Major Problems in Treating Pediatric Pain

MARCH 12, 2016
The treatment of acute pain exists in a state of extremes. Adequate pain relief is often not achieved, and yet overprescribing of opioid analgesics is causing an epidemic in the United States.
In the pediatric population, this problem is amplified by the limited amount of data to support any treatment. To further complicate the matter, codeine has been deemed unsafe for use in those younger than 18 years, so available options for treating pain in pediatric patients are few and far between.1,2
The risks of undertreating pain in the pediatric population are significant. Both short-term effects (delayed healing) and long-term effects (fears of health care and needles) can be observed sequela.
Fortunately, results from a study involving children suggests that oral ibuprofen is just as effective as oral morphine in treating post-orthopedic fracture pain.3

The researchers designed a parallel, randomized, blinded study comparing oral morphine (0.5 mg/kg) with ibuprofen (10 mg/kg) for 24 hours after discharge from the emergency department with uncomplicated extremity fracture. In both treatment groups, change in pain score based on the Faces Pain Scale—Revised was recorded immediately before and 30 minutes after receiving each dose.
The children enrolled in the study ranged in age from 5 to 17 years and had nonoperative, radiographically evident extremity fracture but did not have a history of hypersensitivity to either study drug, chronic use of either study drug (or another drug in the respective medication classes), associated injuries requiring analgesia, known renal disease, bleeding disorders, poor fluency in English, sleep apnea, and pregnancy. If breakthrough pain occurred, acetaminophen was permitted.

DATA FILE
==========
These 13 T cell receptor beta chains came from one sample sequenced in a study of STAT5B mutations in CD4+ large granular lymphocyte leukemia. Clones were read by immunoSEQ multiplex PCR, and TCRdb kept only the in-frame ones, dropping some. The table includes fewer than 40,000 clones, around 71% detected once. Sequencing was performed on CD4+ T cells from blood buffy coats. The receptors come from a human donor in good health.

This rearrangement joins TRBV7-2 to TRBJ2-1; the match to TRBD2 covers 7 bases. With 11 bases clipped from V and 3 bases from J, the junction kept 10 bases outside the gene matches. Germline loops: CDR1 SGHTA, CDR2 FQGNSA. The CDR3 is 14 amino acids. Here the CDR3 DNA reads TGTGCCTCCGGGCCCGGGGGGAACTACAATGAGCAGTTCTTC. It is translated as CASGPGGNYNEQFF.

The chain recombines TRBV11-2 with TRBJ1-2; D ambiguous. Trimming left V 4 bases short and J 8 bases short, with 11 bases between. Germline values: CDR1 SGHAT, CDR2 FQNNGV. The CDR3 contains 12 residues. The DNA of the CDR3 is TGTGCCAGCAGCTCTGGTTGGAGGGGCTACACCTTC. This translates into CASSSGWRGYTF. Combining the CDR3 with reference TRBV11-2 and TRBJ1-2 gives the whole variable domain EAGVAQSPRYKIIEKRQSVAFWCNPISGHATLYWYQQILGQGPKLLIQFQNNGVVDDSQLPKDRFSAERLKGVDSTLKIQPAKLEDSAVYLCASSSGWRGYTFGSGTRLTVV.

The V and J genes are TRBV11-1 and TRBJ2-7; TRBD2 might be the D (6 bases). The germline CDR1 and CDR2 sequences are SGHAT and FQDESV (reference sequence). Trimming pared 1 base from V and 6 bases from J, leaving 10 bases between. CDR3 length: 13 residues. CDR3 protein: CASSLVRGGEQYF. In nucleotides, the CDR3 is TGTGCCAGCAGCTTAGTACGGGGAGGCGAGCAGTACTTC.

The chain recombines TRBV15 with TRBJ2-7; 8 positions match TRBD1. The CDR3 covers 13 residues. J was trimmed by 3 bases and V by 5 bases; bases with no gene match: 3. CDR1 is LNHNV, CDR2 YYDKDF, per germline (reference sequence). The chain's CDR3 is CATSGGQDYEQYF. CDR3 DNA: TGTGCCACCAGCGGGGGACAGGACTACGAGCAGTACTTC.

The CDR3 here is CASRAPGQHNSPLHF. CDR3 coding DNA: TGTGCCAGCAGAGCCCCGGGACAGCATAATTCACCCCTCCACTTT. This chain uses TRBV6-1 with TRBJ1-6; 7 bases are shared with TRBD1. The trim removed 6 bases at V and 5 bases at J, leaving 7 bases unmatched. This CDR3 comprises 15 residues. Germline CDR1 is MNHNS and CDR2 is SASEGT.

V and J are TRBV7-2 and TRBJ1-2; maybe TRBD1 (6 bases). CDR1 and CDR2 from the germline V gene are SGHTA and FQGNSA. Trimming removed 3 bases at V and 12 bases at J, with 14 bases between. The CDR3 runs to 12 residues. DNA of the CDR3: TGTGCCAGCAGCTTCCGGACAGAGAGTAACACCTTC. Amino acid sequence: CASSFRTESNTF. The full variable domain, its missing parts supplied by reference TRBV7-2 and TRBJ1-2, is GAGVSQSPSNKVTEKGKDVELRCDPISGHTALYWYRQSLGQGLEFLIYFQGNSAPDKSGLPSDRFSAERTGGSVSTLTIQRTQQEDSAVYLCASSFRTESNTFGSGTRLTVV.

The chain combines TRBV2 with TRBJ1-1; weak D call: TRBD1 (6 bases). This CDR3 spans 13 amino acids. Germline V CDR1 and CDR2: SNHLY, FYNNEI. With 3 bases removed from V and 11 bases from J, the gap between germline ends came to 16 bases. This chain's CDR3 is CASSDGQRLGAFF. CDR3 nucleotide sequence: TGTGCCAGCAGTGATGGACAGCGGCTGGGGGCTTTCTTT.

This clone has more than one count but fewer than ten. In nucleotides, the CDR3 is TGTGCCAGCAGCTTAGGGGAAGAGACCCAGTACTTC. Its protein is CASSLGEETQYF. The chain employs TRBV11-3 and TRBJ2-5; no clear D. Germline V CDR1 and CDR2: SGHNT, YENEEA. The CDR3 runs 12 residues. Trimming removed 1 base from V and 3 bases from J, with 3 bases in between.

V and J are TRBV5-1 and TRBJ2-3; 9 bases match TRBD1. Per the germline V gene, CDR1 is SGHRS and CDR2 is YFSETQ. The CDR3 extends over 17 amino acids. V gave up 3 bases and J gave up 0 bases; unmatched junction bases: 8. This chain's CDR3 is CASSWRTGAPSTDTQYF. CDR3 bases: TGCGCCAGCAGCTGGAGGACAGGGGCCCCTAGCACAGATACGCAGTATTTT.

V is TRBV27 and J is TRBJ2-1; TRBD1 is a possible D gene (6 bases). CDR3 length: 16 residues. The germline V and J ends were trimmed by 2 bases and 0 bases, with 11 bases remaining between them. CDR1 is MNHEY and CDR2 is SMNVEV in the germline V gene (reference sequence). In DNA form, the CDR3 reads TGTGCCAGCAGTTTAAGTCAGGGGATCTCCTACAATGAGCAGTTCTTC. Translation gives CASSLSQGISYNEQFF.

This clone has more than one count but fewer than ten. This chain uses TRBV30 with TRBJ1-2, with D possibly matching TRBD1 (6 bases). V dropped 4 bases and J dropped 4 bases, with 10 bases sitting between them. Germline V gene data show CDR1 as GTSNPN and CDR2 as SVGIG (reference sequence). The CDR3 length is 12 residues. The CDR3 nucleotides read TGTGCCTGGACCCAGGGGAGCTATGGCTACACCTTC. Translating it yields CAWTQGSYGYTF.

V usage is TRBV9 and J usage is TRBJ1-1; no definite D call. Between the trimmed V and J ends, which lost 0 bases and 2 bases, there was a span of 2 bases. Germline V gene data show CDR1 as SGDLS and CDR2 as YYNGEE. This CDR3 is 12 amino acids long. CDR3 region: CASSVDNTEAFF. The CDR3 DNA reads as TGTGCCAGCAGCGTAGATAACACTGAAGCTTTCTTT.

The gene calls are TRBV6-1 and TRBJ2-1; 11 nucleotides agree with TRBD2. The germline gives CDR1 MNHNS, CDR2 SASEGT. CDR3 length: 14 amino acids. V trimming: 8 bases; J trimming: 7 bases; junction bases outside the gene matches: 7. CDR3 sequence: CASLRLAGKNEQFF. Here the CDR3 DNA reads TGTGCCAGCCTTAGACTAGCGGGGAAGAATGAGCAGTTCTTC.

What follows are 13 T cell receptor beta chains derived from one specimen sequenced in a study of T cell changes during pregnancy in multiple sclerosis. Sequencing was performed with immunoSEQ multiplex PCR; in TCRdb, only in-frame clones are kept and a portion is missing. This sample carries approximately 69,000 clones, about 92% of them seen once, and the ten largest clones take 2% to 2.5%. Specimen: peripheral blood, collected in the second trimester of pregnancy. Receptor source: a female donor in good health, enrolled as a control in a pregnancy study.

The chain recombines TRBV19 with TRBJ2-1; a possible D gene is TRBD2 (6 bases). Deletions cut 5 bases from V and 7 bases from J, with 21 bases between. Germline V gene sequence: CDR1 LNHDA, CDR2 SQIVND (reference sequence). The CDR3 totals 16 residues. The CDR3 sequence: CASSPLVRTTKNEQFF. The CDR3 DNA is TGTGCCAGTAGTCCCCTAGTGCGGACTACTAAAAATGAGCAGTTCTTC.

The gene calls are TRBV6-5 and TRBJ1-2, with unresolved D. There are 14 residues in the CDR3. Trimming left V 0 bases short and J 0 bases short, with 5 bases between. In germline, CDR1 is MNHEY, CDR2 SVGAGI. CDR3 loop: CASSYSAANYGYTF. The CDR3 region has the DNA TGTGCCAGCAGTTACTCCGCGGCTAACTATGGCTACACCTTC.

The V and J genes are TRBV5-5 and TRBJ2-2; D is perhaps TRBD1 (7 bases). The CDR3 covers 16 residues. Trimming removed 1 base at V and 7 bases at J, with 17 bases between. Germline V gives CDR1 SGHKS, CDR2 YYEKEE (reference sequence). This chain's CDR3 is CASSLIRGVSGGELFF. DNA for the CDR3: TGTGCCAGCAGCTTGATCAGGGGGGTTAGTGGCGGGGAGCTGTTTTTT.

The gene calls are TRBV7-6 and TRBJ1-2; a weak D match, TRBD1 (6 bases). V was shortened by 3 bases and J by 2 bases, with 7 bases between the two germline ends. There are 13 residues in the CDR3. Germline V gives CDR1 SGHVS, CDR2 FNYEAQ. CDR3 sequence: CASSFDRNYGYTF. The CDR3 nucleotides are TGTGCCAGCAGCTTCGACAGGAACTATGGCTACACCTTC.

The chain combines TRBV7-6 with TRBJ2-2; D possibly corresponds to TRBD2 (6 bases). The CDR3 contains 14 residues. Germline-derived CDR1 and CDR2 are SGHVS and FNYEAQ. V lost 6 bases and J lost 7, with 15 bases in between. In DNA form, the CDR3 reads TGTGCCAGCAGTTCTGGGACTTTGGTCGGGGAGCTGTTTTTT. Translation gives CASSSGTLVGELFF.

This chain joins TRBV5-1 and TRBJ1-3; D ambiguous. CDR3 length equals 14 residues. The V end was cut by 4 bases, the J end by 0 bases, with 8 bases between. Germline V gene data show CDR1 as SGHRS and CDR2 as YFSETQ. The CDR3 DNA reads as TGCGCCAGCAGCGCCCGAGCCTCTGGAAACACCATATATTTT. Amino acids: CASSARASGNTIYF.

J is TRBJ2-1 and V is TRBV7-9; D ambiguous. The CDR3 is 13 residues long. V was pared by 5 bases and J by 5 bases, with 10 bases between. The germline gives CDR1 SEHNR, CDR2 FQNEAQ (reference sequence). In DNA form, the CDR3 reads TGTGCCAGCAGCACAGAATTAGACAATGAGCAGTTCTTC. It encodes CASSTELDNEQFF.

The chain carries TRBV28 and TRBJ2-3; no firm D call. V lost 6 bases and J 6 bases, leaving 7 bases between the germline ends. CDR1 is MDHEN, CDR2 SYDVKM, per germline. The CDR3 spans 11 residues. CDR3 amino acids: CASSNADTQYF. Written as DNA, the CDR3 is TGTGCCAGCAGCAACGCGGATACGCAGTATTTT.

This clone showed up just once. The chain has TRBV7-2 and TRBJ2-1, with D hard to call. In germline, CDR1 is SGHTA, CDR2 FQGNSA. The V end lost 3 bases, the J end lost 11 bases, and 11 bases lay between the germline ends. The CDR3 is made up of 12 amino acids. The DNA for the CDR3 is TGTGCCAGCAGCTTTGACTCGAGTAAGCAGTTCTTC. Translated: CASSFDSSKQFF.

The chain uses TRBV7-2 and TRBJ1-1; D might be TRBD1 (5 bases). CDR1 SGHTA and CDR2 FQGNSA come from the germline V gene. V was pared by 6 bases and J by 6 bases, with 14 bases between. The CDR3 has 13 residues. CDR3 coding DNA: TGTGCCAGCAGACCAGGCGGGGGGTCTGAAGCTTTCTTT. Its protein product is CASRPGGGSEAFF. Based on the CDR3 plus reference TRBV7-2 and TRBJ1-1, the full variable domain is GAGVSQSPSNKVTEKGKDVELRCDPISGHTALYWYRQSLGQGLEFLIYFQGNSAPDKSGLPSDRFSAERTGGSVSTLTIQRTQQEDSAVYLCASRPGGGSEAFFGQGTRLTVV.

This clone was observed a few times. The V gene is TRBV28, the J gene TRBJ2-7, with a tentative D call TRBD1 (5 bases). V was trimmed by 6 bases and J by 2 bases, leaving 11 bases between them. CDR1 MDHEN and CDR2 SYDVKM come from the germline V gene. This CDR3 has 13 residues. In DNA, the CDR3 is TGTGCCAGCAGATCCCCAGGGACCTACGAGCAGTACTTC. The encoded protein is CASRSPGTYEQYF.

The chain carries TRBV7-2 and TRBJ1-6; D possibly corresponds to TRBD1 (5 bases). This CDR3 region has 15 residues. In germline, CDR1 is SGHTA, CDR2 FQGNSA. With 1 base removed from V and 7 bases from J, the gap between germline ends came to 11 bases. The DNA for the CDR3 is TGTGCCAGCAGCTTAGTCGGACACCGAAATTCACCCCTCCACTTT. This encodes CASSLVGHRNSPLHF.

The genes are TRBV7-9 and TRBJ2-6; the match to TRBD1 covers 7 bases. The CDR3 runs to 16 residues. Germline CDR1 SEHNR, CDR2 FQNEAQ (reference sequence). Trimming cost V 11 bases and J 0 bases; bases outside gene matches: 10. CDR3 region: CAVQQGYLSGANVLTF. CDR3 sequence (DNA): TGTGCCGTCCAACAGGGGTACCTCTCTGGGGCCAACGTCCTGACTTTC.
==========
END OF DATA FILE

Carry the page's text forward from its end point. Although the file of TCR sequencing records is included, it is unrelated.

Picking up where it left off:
Of the 134 patients analyzed, 66 were in the morphine group and 68 were in the ibuprofen group. Although there was no significant difference in the change in pain scores between morphine and ibuprofen at any time observed in this study (p=0.6), there were significantly more adverse events among those receiving morphine (p<0.01). The most common adverse events were nausea and vomiting, and no reports of respiratory depression or hypersensitivity occurred.

The authors concluded that ibuprofen demonstrated similar analgesic efficacy to morphine in children with fractures for the first 24 hours after their discharge from the emergency department, and given that morphine was associated with more adverse events, ibuprofen is a safe and effective therapy for outpatient management of fracture pain. Because this study only followed patients for 24 hours, the short-term follow up and long-term effects of this treatment is unknown. Therefore, the choice of analgesic therapy should remain patient-specific.

  1. Ciszkowski C, Madadi P, Phillips MS, et al. Codeine, ultrarapid-metabolism genotype, and postoperative death. N Engl J Med. 2009;361: 827–828.
  2. Voronov P, Przybylo HJ, Jagannathan N. Apnea in a child after oral codeine: a genetic variant — an ultra-rapid metabolizer. Paediatr Anaesth. 2007;17: 684–687.
  3. Poonai N, et al. Oral administration of morphine versus ibuprofen to manage postfracture pain in children: a randomized trial. CMAJ. 2014 Dec 9;186(18): 1358–1363.

Craig Cocchio, PharmD
Craig Cocchio, PharmD
Craig Cocchio, PharmD, BCPS, is an Emergency Medicine Clinical Pharmacist at Trinity Mother Frances Hospital in Tyler, Texas. Follow on Twitter @iEMPharmD and on his blog at